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ACTRA Maritimes Announces Nominees

PRESS RELEASE

For Immediate Use

Date: October 2, 2013

ACTRA Maritimes announces the nominees for ACTRA Awards – Hardware handed out at gala reception on Saturday

Halifax: It has been a terrific year for film and television in Nova Scotia and to reflect the opportunities local film and TV actors have been given, ACTRA (Alliance of Canadian Television and Radio Artists) have expanded their annual ACTRA Awards to include a new category: Outstanding Performance in a Short Film.

“With so many great performances on view at events like the Atlantic Film Festival in their Short Film programs,” explains Maritimes Branch President Jamie Bradley “it seemed the right time to add a new award to reflect the outstanding work our members are doing in this genre.”

The new award will be given for male and female performances.  The other category comprises outstanding performances, both male and female, in feature film, television, or web series.

The nominees are…

For Outstanding Male Performance in a short film:

Daniel Lillford in Two Penny Road Kill;

Christopher Shore in The Long and Short of Barry Small ;

and Wayne Burns in Bone Deep.

For Outstanding Female Performance in a Short Film:

Joanne Miller in The Long and Short of Barry Small;

Geneviève Steele in Bone Deep;

and Shelley Thompson in Two Penny Road Kill.

For Outstanding Female Performance in Feature Film, Movie of the Week, Television, or web-series:

Alexis Milligan in Seed, Episode 1.3;

Jane Alexander in Forgive Me, Season 1 Pilot;

Francine Deschepper in Seed Episode 1.9

and Lauren Liem in Forgive Me, Episode 1.2.

For Outstanding Male Performance Feature Film, Movie of the Week, Television, or web-series:

Josh Cruddas in Copperhead ;

Denis Theriault in All The Wrong Reasons,

John Dunsworth in Forgive Me, Episode 1.2,

and Kevin Kincaid in Everyone’s Famous, Episode 1.2.

The hardware will be handed out at ACTRA’s annual party and awards ceremony this Saturday night at the Maritime Museum of the Atlantic.

“This year we have a big party planned to celebrate our own,” continues Bradley. “We have decided to celebrate the 100th anniversary of the making of the first ever Canadian feature film, Evangeline ,which was shot in the Maritimes, with a great night at the Maritime Museum of The Atlantic. So, this year we recognize not only our current crop of outstanding performances but also the history of our local film industry.”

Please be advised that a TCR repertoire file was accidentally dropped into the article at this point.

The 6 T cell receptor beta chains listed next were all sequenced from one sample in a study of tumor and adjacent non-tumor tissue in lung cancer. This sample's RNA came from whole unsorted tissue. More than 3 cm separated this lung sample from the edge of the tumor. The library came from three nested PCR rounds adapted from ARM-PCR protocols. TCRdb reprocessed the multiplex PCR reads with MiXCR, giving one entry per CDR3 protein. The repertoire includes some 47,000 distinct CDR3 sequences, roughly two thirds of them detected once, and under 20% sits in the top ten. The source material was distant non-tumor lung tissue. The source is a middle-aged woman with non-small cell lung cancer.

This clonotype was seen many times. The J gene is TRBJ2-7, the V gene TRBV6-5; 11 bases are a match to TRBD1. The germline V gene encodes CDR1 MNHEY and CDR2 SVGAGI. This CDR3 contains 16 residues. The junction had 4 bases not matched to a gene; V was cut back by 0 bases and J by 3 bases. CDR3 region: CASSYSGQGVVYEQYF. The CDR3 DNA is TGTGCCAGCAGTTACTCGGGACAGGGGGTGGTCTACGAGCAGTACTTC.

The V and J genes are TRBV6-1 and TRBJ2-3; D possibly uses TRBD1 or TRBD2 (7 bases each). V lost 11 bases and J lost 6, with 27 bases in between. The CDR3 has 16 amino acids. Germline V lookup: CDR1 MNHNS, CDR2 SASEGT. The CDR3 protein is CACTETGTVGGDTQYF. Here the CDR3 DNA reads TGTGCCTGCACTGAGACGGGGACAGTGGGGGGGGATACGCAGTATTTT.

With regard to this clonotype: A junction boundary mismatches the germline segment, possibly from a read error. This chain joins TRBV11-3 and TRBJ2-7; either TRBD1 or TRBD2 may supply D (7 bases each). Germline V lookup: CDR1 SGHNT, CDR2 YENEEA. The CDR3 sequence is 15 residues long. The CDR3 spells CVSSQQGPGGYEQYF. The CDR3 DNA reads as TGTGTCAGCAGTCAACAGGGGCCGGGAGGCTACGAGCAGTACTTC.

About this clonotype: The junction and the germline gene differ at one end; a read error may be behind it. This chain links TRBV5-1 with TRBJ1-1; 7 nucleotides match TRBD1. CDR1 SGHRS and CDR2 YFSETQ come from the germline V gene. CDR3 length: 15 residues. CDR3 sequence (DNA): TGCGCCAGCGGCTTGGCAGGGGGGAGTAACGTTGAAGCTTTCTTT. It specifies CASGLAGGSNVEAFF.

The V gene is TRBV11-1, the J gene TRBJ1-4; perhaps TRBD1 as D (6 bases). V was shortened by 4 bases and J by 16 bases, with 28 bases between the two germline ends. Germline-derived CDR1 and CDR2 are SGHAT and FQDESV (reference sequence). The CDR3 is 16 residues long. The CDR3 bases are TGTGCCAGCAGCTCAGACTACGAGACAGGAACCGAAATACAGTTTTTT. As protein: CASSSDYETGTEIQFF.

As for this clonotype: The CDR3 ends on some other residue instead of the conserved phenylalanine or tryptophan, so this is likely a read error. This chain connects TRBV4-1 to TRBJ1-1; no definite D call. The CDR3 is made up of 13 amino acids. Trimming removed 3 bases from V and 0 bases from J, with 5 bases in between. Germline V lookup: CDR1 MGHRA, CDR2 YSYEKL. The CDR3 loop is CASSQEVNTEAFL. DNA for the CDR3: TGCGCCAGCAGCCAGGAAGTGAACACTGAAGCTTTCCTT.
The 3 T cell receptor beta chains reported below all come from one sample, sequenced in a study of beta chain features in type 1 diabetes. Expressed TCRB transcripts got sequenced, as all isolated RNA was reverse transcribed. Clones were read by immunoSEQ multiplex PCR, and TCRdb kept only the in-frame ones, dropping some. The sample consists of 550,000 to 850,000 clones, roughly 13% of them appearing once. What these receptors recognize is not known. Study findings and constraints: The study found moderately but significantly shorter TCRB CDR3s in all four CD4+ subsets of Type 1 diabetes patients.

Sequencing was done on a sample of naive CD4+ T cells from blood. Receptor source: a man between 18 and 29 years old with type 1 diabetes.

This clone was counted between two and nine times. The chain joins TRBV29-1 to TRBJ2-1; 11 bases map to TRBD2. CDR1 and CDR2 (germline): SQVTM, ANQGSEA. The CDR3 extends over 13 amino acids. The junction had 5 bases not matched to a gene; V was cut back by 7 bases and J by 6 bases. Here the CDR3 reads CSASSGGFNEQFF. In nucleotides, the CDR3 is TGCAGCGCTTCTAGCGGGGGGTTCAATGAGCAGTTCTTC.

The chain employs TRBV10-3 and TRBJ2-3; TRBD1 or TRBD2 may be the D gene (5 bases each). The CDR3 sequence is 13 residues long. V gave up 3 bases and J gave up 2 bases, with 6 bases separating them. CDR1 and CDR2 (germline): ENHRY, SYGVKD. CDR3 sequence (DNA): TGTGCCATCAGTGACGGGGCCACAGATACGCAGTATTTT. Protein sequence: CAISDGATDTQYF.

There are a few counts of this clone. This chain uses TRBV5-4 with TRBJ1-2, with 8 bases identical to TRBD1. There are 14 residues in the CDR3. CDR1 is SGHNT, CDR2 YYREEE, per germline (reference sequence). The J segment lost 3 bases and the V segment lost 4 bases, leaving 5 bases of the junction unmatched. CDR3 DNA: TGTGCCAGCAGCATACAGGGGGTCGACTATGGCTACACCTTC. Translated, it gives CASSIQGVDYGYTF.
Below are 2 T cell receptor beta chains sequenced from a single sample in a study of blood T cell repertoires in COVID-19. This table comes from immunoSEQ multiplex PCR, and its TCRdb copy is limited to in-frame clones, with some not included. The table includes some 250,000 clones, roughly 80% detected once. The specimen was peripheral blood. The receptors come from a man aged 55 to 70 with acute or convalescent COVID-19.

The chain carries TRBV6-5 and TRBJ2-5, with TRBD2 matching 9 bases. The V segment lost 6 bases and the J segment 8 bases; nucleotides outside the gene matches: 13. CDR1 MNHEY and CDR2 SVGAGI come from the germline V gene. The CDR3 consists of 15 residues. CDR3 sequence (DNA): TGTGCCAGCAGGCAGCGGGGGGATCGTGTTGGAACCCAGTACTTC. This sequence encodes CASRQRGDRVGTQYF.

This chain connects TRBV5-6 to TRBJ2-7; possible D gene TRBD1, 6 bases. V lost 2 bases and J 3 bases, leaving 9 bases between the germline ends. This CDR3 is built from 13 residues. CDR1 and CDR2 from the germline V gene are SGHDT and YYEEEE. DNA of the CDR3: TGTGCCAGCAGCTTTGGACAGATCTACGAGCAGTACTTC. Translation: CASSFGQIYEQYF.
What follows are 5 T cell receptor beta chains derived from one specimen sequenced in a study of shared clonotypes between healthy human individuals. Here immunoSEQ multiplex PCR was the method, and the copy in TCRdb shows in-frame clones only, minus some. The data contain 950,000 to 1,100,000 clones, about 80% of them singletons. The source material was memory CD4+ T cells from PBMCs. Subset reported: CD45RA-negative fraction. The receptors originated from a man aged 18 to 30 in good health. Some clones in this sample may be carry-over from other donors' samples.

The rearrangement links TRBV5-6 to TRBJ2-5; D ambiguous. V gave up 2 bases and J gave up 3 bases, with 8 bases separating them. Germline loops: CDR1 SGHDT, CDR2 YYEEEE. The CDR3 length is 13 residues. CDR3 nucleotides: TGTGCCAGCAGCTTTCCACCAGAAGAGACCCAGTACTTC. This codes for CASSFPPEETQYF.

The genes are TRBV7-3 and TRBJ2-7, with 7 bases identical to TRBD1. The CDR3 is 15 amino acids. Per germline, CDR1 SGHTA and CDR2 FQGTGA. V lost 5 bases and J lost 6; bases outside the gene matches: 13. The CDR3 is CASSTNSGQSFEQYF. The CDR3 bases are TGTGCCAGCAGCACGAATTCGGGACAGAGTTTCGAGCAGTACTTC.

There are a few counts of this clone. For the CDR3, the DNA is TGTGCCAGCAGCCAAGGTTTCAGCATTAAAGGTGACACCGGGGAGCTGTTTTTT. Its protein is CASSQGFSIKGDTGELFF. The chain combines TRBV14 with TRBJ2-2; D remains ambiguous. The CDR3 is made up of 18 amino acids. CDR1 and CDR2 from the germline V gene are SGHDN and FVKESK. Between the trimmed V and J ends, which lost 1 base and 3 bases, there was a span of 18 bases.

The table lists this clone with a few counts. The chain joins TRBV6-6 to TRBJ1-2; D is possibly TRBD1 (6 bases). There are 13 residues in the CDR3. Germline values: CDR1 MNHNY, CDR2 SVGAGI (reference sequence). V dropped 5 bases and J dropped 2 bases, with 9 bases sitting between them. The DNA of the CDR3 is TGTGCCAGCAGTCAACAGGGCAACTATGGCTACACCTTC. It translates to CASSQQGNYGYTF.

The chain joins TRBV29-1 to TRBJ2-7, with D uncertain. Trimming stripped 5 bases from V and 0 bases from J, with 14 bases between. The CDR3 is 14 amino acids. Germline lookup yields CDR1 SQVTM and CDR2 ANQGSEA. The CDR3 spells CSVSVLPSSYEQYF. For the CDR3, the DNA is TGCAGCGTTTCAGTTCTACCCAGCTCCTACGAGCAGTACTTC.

Members of the press are welcome to attend the Awards celebration on Saturday evening, from 8pm, at The Maritime Museum of The Atlantic. The awards are being handed out by National ACTRA President, Ferne Downey, at 9pm.

ACTRA (Alliance of Canadian Cinema, Television and Radio Artists) is the union of more than 22,000 professional performers working in English-language recorded media in Canada including TV, film, radio and digital media.

(-30-)

Evangeline
Year: 1913
Language: Silent with English intertitles
Format: 35mm Black & White
Runtime: 75 min
Director: E Sullivan, William Cavanaugh
Writer: Marguerite Marquis
Cinematographer: H Oliver, William Thompson
Cast: William Cavanaugh, Marguerite Marquis, Laura Lyman, John Carleton, Arthur Morrison, E Sullivan, William Johnson
Production Company: Canadian Bioscope Company

The first feature-length dramatic film made in Canada, Evangeline is based on Longfellow’s famous poem describing the expulsion of the Acadians to Louisiana and the undying love of Evangeline and Gabriel. A long film for 1913, at five reels (1,500 meters) it ran about 75 minutes. Evangeline enjoyed considerable commercial and critical success in both Canada and the United States.

It was the first of several films made between 1913 and 1914 by the Canadian Bioscope Company of Halifax, Nova Scotia, and was directed by American stage and film actors William H. Cavanaugh and Edward P. Sullivan.

Two other American actors, Laura Lyman and John F. Carleton, were brought in to play the leads, with local actors used in supporting roles.

The film’s titles were all quotations from the poem and the images were given a colour effect through tinting and toning.

Production spanned the summer of 1913 and cost $30,000 – a large budget for the time. Though Canadian Bioscope had studios in Halifax, the film was shot almost entirely in the locations described by Longfellow: Grand Pré, the Annapolis Valley, Cow Bay and Easter Passage.

The considerable use of location shooting, uncommon at the time, was to develop into a characteristic of Canadian production.

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